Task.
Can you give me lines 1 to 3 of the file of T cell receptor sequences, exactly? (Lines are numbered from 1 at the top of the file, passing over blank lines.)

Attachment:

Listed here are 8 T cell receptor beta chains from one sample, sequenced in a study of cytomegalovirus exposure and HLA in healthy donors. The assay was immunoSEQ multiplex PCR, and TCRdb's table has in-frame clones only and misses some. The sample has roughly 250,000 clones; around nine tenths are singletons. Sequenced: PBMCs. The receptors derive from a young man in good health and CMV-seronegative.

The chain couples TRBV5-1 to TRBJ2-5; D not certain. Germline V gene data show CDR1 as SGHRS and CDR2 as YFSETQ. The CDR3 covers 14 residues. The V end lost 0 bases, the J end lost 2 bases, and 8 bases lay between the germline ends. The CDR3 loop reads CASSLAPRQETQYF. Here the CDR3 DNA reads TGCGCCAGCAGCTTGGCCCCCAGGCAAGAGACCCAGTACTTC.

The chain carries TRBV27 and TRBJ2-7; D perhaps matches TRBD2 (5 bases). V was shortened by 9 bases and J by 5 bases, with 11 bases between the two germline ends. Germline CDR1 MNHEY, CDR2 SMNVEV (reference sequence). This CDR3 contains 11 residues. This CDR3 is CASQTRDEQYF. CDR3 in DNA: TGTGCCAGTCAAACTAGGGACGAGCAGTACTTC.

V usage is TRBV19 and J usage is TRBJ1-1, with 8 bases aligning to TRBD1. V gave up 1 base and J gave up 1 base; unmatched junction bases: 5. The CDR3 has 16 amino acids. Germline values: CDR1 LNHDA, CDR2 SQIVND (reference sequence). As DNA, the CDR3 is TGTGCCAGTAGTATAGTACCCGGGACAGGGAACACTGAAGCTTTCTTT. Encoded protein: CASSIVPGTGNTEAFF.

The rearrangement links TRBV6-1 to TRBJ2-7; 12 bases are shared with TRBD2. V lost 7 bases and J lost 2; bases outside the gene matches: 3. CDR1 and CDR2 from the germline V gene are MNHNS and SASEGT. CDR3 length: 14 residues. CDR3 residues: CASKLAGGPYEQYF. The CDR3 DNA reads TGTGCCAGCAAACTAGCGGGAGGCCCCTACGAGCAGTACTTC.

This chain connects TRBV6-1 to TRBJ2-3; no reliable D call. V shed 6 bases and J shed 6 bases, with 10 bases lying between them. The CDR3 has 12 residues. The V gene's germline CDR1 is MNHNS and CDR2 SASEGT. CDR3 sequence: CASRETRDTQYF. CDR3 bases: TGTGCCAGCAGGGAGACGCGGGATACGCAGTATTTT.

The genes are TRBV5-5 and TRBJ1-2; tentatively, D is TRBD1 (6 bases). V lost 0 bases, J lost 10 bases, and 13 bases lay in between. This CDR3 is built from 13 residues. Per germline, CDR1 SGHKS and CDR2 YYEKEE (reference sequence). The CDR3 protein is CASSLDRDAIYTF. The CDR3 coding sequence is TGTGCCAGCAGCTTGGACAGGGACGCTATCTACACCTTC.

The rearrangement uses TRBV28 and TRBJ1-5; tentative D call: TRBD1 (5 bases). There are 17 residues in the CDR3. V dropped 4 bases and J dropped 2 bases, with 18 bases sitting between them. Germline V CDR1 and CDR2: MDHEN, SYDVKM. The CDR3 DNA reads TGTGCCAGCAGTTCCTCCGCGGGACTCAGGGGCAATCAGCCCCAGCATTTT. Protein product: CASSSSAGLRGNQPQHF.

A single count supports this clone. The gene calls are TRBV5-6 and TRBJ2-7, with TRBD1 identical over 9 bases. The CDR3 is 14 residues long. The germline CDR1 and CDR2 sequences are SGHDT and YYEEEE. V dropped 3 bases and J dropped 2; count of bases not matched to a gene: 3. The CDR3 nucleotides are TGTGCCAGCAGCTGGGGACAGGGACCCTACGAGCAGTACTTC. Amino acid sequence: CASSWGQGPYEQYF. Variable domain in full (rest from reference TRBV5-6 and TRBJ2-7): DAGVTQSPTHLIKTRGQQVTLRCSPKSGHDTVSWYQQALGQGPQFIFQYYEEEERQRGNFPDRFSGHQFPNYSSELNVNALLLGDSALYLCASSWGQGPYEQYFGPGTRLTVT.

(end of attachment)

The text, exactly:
Listed here are 8 T cell receptor beta chains from one sample, sequenced in a study of cytomegalovirus exposure and HLA in healthy donors. The assay was immunoSEQ multiplex PCR, and TCRdb's table has in-frame clones only and misses some. The sample has roughly 250,000 clones; around nine tenths are singletons. Sequenced: PBMCs. The receptors derive from a young man in good health and CMV-seronegative.

The chain couples TRBV5-1 to TRBJ2-5; D not certain. Germline V gene data show CDR1 as SGHRS and CDR2 as YFSETQ. The CDR3 covers 14 residues. The V end lost 0 bases, the J end lost 2 bases, and 8 bases lay between the germline ends. The CDR3 loop reads CASSLAPRQETQYF. Here the CDR3 DNA reads TGCGCCAGCAGCTTGGCCCCCAGGCAAGAGACCCAGTACTTC.

The chain carries TRBV27 and TRBJ2-7; D perhaps matches TRBD2 (5 bases). V was shortened by 9 bases and J by 5 bases, with 11 bases between the two germline ends. Germline CDR1 MNHEY, CDR2 SMNVEV (reference sequence). This CDR3 contains 11 residues. This CDR3 is CASQTRDEQYF. CDR3 in DNA: TGTGCCAGTCAAACTAGGGACGAGCAGTACTTC.